³β´ut

³β´0+T − 1T

Eut

³β´ut+1

³β´0+ ... +

1

TEut

³β´ut+T−1

³β´0

+T − 1T

Eut

³β´ut−1

³β´0+T − 2T

Eut

³β´ut−2

³β´0+ .. +

1

TEut

³β´ut−T+1

³β´0]

=1

T

"C (0) +

T−1Xr=1

T − r

T

¡C (r) + C (r)0

¢#,

whereC (r) = Eut

³β´ut−r

³β´0

∗W−1T is ‘ 1T×spectral density matrix at frequency zero, S0, of ut

³β´

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Generalized Method of Moments ...

– Conclude:

W−1T = EgT

³β´gT

³β´=1

T

"C (0) +

T−1Xr=1

T − r

T

¡C (r) + C (r)0

¢#=S0T.

– W−1T estimated by

[W−1T =

1

T

"C (0) +

T−1Xr=1

T − r

T

³C (r) + C (r)0

´#=1

TS0,

imposing whatever restrictions are implied by the null hypothesis, i.e., (asin ex. 4)

C (r) = 0, r > R some R.

– which is ‘Newey-West estimator of spectral density at frequency zero’∗ Problem: need β to compute W−1

T and need W−1T to compute β!!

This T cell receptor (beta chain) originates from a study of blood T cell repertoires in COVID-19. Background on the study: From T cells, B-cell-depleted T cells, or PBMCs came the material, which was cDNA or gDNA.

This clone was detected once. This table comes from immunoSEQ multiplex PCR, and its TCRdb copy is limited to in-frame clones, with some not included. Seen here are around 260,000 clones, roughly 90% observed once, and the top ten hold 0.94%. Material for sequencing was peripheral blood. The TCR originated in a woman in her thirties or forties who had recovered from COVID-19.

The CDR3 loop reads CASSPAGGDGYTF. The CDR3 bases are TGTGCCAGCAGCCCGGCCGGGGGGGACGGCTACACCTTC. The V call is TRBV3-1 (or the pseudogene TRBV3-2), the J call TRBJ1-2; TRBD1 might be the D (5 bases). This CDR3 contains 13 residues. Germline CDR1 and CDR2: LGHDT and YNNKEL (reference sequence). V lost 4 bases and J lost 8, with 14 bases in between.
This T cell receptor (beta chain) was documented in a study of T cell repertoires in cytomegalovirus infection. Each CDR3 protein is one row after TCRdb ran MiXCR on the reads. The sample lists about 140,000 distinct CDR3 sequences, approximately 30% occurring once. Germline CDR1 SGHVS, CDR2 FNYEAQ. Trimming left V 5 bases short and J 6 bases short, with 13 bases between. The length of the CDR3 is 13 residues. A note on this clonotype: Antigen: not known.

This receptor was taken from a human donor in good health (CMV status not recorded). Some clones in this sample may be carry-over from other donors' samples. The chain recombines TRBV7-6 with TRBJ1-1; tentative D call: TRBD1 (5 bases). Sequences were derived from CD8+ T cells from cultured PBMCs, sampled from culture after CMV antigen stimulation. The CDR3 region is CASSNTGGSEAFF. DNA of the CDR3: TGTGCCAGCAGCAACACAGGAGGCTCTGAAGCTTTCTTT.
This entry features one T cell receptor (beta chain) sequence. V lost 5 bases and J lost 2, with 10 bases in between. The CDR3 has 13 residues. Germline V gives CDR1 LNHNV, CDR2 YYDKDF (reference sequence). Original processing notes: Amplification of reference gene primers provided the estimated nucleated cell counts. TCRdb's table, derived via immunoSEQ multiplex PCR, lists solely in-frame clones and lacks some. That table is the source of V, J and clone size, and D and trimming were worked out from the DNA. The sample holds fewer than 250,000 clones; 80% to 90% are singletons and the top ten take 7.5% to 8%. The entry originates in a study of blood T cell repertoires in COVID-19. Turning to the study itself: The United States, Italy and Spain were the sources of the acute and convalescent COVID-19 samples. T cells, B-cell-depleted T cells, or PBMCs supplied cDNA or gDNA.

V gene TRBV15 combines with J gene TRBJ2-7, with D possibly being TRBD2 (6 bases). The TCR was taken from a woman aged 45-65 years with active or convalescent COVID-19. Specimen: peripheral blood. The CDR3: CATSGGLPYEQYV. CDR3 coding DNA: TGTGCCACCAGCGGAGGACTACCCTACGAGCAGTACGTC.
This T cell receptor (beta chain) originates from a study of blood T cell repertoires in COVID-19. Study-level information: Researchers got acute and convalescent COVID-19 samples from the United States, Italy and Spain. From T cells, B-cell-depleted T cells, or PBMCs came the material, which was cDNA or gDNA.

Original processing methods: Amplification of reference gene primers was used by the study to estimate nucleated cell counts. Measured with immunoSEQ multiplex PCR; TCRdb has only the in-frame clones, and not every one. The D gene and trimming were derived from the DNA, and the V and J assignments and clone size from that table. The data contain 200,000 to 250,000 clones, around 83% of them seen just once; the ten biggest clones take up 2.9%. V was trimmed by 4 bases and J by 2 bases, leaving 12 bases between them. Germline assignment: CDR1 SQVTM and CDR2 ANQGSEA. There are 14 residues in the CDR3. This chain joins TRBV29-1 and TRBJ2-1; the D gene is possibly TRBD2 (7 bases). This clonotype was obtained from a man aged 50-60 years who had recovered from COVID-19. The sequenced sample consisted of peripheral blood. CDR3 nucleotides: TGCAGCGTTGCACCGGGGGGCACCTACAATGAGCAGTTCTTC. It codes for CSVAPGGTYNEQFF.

· Solution - first compute β using WT = I, then iterate...

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Generalized Method of Moments ...

• Sampling Uncertainty in β.

– The exactly identified case

– By the Mean Value Theorem, gT³β´

can be expressed as follows:

gT

³β´= gT (β0) +D

³β − β0

´,

where β0 is the true value of the parameters and

D =∂gT (β)

∂β0|β=β∗, some β∗ between β0 and β.

– Since gT³β´= 0 and gT (β0)

a˜ N (0, S0/T ) , it follows:

β − β0 = −D−1gT (β0) ,so

β − β0a˜N

Ã0,

¡D0S−10 D

¢−1T

!

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Generalized Method of Moments ...

– The overidentified case.

∗ An extension of the ideas we have already discussed.

∗ Can derive the results for yourself, using the ‘delta function method’ forderiving the sampling distribution of statistics.

∗ Hamilton’s text book has a great review of GMM.